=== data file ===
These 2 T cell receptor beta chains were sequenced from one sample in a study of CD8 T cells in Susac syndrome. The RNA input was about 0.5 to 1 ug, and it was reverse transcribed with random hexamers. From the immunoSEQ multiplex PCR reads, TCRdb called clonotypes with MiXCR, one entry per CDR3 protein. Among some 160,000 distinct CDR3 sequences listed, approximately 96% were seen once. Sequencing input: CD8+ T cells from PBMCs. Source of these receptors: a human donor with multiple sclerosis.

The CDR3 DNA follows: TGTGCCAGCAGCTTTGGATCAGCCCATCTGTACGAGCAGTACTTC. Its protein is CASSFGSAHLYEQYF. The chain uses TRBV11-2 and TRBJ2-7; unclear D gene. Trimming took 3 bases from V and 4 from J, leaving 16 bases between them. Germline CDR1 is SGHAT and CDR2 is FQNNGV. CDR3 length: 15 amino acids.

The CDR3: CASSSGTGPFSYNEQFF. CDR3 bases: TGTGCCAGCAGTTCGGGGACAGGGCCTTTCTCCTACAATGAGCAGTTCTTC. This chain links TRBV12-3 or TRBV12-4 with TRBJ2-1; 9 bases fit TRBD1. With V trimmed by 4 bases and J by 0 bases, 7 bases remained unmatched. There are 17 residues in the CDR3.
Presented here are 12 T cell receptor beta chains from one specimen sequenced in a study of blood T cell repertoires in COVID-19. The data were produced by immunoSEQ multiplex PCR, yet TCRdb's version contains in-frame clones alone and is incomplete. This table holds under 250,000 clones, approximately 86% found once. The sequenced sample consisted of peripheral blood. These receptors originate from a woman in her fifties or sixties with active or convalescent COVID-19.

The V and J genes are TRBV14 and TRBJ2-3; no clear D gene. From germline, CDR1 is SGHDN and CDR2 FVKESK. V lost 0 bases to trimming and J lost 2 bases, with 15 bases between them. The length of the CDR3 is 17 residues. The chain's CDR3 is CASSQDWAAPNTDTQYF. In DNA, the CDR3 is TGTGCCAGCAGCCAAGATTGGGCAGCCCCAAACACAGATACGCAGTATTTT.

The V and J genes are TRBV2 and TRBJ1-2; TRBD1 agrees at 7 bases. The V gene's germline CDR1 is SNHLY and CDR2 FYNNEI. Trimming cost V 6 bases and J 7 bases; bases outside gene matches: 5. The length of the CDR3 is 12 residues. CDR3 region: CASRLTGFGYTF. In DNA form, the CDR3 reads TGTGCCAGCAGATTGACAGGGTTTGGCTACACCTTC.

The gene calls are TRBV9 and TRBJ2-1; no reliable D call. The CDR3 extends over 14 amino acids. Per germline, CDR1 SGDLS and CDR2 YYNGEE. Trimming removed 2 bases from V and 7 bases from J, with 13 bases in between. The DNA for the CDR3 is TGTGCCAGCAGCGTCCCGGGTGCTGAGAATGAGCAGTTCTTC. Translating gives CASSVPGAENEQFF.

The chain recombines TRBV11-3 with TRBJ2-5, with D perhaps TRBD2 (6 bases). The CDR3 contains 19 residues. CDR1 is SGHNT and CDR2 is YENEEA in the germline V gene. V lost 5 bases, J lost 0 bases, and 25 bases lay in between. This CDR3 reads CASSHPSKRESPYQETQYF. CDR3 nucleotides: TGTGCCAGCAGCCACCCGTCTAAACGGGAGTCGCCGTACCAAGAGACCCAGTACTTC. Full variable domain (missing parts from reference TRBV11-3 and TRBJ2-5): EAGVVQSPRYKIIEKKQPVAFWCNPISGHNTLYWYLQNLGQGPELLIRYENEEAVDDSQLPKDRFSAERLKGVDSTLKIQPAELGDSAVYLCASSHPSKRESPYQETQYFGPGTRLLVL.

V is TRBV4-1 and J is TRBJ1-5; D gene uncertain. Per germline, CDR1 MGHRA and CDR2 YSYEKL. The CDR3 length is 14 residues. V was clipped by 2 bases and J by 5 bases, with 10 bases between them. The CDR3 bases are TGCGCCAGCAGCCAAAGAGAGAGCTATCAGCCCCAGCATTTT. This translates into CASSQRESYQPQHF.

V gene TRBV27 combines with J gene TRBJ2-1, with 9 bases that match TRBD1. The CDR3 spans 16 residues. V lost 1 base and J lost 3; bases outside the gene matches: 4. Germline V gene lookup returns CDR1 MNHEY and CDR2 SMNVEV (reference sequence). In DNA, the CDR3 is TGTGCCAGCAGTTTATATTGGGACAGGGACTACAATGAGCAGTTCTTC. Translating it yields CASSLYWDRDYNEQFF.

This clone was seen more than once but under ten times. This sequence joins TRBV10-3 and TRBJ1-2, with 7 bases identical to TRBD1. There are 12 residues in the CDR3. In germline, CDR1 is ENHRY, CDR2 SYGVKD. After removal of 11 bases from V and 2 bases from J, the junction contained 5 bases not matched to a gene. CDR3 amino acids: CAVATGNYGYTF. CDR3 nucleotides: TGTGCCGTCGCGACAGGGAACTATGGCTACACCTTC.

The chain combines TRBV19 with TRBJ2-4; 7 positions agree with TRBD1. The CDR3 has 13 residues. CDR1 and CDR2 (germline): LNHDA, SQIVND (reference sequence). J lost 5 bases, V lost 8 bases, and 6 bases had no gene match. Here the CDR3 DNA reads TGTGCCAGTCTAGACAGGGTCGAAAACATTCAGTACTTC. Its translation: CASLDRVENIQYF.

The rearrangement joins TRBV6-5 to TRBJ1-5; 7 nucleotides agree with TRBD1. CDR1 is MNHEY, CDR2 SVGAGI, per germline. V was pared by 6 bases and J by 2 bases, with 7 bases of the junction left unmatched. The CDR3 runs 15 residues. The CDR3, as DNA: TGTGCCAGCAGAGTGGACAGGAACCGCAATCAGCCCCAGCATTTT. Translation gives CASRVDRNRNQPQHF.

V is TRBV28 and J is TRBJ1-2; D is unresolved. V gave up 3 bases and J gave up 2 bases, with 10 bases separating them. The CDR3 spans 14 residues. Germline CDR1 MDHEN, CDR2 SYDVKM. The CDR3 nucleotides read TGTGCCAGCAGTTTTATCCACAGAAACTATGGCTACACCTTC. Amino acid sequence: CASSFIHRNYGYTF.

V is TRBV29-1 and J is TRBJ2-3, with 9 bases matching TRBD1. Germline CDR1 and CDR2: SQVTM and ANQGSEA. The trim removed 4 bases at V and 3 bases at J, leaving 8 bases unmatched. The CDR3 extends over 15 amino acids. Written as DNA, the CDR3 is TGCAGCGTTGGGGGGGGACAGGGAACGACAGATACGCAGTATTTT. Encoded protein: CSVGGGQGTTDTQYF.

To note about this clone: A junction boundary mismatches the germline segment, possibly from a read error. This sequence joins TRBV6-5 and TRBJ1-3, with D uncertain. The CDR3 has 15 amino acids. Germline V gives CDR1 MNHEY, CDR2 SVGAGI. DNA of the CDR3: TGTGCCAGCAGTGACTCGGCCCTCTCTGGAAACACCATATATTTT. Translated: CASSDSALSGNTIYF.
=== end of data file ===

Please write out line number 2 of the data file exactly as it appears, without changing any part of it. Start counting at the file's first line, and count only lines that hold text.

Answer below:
The CDR3 DNA follows: TGTGCCAGCAGCTTTGGATCAGCCCATCTGTACGAGCAGTACTTC. Its protein is CASSFGSAHLYEQYF. The chain uses TRBV11-2 and TRBJ2-7; unclear D gene. Trimming took 3 bases from V and 4 from J, leaving 16 bases between them. Germline CDR1 is SGHAT and CDR2 is FQNNGV. CDR3 length: 15 amino acids.